The worsening conflict in Libya cause instability in various commodities such as oil prices rose sharply to U.S. $ 112 per barrel. Although the situation in Libya is not going to threaten the global recovery, but it caused some alarm if it spreads and impinge on other countries oil priodusen which more substantial, like Saudi Arabia. If this happens, oil prices could spike above a record U.S. $ 147 per barrel occurred in 2008. A high price will certainly damage the national economy in the world, and hitting demand for commodities.

Except for gold and silver, that is. The two precious metals benefited from the growing fears to climb to US$1,409 and US$33.3 per ounce respectively. In contrast, platinum and palladium, with their greater industrial uses, fell back. Platinum closed lower at US$1,808 per ounce while palladium shed 7.7 per cent to US$777.75 per ounce.

Industrial base metals also suffered from the Libyan crisis. Copper closed lower at US$9,675 per tonne, or US$4.39 per pound. Nickel slipped to US$27,730 per tonne, and zinc also closed lower, at US$2,488 per tonne.

All the uncertainty made it a mixed week for the majors. BHP Billiton gained 1.8 per cent to 2,434p, Anglo American also gained 1.8 per cent to 3,285p, but Xstrata slipped 3.4 per cent to 1,382p. Rio Tinto closed 2.9 per cent lower at 4,270p, as it announced that its coastal operations in the Pilbara region of Australia continue to be hampered by issues associated with tropical cyclones.

Silver miners also had a mixed week, despite the strength in the silver price. Arian Silver closed 2.3 per cent lower at 43p, despite announcing the intersection of good silver grades six kilometres west of its San Jose site in Mexico. Mineralisation remains completely open along strike and at depth. But Hochschild Mining gained 6.5 per cent to 600p as it announced a resource upgrade at the Inmaculada project in Peru, where silver resources now amount to 76 million equivalent ounces at a grade of 498 grammes per tonne.

Gold producers were also in the news. In announcing Avocet Mining’s full-year results, chief executive Brett Richards revealed that his company is hoping to double the current one million ounce gold reserve at its Inata gold mine in Burkina Faso by the autumn. Such an upgrade would double the mine life to 12 years. Avocet is also drilling elsewhere in the region with a view to identifying its next mine. The shares edged lower to 217p.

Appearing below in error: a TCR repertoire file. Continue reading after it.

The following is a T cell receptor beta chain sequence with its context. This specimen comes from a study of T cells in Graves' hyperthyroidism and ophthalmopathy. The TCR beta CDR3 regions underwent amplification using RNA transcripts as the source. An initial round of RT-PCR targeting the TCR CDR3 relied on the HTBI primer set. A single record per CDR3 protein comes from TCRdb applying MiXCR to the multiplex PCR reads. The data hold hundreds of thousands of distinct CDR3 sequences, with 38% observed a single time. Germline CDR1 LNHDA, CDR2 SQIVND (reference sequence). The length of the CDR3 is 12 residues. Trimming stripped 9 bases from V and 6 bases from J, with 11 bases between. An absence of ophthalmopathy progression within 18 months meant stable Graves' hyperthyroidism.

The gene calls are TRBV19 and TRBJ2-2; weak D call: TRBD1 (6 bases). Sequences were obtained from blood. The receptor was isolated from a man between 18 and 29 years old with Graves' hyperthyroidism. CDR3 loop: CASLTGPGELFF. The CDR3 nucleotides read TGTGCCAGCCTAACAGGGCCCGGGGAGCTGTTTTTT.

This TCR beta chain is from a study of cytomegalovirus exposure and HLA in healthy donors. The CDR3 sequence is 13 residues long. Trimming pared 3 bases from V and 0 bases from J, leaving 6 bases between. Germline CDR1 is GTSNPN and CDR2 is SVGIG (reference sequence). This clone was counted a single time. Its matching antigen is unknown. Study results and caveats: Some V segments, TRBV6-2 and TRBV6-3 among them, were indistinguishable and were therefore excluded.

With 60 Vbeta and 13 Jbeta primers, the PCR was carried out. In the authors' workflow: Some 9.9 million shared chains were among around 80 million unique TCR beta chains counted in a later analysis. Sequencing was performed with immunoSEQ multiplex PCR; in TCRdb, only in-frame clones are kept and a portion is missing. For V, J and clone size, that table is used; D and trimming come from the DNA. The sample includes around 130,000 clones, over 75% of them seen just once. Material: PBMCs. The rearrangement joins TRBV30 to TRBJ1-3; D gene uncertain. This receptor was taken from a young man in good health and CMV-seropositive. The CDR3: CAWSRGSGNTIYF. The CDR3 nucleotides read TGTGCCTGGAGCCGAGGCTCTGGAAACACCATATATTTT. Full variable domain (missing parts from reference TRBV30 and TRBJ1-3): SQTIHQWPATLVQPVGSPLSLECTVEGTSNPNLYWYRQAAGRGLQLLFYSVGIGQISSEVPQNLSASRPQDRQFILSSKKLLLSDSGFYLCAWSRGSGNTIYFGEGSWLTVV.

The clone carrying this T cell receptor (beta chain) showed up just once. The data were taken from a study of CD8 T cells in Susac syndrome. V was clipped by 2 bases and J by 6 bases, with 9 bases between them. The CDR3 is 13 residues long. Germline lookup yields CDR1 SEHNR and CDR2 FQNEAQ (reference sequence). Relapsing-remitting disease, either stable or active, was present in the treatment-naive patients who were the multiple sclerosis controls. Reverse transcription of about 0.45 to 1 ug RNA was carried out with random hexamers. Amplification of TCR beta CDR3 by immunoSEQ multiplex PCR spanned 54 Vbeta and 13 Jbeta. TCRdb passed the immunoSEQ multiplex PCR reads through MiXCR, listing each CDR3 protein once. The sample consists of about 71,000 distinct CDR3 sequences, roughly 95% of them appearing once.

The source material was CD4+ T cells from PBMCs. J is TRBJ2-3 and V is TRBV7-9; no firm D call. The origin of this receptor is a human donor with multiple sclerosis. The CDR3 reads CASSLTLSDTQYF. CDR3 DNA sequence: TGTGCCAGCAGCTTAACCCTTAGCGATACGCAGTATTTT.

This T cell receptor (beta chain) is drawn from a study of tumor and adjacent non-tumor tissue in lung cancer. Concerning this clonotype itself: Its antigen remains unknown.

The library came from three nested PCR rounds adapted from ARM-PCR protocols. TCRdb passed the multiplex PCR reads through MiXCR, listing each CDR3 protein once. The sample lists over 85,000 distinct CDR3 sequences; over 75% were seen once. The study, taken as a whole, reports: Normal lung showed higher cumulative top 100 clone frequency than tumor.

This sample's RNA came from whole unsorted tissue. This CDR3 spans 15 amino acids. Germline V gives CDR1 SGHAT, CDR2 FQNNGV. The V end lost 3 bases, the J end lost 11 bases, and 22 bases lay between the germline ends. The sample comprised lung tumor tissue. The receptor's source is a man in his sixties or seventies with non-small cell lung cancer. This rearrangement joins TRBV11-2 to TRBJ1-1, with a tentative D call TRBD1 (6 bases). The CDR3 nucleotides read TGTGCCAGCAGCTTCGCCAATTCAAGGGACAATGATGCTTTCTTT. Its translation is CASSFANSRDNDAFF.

Meanwhile, management at Medusa Mining issued a production forecast for operations at the company’s Co-O mine in the Philippines. The company expects to produce 102,000 ounces for the full year to June, at cash costs of just US$190 per ounce. Medusa has also approved construction of a new plant with a capacity to produce 200,000 ounces per year. The shares slipped 3.3 per cent to 440p.

In South Africa, Pan African Resources hasn’t quite been able to lift its gold production to the 100,000 ounces per year threshold yet. But on the platinum side the company appears to be making good progress. Construction at the Phoenix project is scheduled to start in the spring, with the company targeting commissioning this October, and full production in the first quarter of 2012. The shares gained 2.4 per cent to 10.5p.

In gold exploration, Mali-focused African Mining & Exploration has started drilling at the Karan licence, where there’s been extensive artisanal mining over many years. That news wasn’t enough to get the market excited, though, and the shares closed seven per cent lower at 15.7p.

Shares in diamond miners slipped back despite positive news from the sector. By acquiring the Finsch mine in South Africa, Petra Diamonds has transformed an already strong production outlook, and turned itself into the largest independent diamond miner. Chief executive Johan Dippenaar said he didn’t see any other deals on the horizon, but added that generating US$1 billion in turnover was very much in the group’s sights by 2019. Market commentators expressed some disappointment that profits hadn’t been higher, though, and the shares closed 1.3 per cent lower at 173p.

DiamondCorp provided further evidence of the strong rebound in diamond prices, with the announcement that it had sold 1,321 carats of diamonds recovered from tailings at its Lace mine, for US$94 per carat. This exceeds the US$55 per carat received in September 2008, just prior to the price collapse, and compares with the US$33 per carat received in May 2009 at the bottom of the market. The shares closed 1.7 per cent lower at 14.75p.